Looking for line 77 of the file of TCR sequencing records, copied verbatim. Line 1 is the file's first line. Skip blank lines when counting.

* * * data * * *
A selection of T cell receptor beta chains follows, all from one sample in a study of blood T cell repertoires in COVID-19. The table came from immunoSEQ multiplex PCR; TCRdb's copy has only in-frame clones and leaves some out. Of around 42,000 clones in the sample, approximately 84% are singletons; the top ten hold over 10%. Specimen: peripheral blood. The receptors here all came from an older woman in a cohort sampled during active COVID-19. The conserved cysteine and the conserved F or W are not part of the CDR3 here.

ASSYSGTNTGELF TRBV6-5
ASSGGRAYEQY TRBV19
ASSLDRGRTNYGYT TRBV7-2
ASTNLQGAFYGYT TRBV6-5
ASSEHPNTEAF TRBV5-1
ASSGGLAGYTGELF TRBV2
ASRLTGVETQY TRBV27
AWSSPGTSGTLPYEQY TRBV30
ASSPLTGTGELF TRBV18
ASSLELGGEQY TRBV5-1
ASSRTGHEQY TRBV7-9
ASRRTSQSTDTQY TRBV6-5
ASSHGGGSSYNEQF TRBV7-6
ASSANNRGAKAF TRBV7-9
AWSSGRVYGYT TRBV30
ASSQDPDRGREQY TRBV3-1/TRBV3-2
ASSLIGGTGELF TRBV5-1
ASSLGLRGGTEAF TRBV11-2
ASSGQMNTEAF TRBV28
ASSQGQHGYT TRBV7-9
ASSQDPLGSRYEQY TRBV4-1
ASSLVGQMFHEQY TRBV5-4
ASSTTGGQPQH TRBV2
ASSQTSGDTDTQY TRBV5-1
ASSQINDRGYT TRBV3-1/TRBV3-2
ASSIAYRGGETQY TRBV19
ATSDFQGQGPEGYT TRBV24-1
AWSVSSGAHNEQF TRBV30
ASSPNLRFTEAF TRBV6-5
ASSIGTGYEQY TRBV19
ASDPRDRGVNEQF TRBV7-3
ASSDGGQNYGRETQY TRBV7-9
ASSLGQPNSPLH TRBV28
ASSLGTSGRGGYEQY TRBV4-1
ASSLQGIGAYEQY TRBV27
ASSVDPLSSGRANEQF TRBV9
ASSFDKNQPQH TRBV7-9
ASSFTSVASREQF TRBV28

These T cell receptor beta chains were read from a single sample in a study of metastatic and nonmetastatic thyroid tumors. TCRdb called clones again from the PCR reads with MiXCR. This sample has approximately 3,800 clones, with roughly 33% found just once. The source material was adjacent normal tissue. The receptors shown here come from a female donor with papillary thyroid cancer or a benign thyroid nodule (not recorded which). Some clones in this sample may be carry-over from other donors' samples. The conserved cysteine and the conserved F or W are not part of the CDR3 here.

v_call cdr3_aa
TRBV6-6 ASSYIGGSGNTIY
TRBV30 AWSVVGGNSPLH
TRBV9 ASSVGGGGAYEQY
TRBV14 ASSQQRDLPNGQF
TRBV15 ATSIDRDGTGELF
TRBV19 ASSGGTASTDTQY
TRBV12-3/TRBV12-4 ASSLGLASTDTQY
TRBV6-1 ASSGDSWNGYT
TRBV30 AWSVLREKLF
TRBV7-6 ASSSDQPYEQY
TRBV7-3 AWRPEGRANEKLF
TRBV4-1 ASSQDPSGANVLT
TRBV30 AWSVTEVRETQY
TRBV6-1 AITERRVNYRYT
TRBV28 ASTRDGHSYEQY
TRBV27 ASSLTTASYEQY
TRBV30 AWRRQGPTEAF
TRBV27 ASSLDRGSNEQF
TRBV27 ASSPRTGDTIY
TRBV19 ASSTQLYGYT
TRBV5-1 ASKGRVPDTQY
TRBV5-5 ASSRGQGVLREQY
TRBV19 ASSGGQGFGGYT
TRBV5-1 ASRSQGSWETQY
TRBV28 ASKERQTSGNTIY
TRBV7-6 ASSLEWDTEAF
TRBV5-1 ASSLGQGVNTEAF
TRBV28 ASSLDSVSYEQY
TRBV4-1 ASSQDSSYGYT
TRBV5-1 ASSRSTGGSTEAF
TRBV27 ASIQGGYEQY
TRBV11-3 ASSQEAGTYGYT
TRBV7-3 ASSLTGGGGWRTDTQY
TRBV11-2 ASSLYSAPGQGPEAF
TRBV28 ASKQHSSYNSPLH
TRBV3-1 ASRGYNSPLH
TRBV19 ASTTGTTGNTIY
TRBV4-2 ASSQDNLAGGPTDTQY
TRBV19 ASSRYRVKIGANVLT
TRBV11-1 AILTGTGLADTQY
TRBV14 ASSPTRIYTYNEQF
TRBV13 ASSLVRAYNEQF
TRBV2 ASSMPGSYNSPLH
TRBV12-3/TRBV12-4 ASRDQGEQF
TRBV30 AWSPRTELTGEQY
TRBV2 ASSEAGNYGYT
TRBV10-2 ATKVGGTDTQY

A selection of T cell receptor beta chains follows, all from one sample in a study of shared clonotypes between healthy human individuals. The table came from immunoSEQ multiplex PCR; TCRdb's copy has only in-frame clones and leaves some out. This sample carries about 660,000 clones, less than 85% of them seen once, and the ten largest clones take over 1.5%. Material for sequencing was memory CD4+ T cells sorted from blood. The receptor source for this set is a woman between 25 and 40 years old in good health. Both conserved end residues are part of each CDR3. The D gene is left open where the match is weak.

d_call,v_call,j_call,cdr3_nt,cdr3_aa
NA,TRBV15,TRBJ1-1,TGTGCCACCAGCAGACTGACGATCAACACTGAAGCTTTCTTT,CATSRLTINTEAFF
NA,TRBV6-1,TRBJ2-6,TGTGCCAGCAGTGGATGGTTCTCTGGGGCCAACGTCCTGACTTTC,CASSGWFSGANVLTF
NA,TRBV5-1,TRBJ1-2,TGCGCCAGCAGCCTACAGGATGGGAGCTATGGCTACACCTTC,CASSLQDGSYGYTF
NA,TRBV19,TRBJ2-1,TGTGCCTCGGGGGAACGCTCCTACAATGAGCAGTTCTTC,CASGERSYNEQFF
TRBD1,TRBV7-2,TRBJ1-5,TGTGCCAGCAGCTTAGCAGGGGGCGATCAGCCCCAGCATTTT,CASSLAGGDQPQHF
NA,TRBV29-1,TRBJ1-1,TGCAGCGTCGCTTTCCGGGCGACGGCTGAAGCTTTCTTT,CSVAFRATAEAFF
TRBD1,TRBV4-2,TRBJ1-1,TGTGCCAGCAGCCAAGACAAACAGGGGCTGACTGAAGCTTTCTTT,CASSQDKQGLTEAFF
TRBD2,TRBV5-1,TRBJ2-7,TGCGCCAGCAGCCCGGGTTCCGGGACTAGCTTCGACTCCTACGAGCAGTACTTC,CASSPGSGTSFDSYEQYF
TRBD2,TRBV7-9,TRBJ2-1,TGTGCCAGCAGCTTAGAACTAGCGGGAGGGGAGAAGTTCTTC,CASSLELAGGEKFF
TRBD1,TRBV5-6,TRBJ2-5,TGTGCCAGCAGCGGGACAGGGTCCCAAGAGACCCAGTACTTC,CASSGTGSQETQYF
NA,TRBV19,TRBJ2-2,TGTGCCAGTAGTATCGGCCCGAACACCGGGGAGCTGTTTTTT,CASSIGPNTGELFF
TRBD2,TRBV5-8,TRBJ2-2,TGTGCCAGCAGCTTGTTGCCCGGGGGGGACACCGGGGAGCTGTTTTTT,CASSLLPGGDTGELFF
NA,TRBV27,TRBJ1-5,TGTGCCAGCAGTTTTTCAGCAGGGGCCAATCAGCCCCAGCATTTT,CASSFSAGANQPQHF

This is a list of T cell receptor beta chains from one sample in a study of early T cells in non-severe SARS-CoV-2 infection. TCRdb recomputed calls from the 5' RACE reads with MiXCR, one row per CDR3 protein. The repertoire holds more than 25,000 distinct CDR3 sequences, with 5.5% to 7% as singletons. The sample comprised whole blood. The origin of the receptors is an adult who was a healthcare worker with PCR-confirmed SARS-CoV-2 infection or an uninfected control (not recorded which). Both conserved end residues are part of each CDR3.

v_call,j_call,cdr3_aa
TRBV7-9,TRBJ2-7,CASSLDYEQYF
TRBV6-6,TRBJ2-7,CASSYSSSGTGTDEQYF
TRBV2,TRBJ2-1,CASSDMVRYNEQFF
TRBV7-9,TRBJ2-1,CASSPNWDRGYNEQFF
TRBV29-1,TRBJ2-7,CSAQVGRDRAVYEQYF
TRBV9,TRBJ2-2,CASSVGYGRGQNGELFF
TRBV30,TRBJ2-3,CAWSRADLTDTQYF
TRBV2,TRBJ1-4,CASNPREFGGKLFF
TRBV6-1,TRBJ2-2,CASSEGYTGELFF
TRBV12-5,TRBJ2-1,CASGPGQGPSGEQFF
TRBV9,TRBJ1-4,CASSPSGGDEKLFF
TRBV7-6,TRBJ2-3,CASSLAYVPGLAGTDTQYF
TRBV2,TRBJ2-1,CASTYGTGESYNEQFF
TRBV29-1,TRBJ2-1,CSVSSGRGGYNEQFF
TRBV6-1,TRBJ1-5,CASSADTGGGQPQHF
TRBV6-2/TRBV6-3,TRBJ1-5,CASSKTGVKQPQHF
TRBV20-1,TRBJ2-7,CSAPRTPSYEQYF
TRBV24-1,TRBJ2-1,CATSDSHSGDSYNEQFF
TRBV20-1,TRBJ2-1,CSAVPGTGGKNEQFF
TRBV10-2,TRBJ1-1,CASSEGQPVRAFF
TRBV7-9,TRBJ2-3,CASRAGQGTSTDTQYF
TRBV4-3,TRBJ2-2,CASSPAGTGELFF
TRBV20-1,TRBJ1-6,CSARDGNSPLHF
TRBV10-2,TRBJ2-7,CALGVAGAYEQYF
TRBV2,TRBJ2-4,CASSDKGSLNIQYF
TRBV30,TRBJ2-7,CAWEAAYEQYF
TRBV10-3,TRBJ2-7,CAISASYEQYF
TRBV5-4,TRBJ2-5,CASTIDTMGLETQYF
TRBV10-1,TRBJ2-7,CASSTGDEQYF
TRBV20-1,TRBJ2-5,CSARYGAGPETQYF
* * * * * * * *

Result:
TRBV3-1 ASRGYNSPLH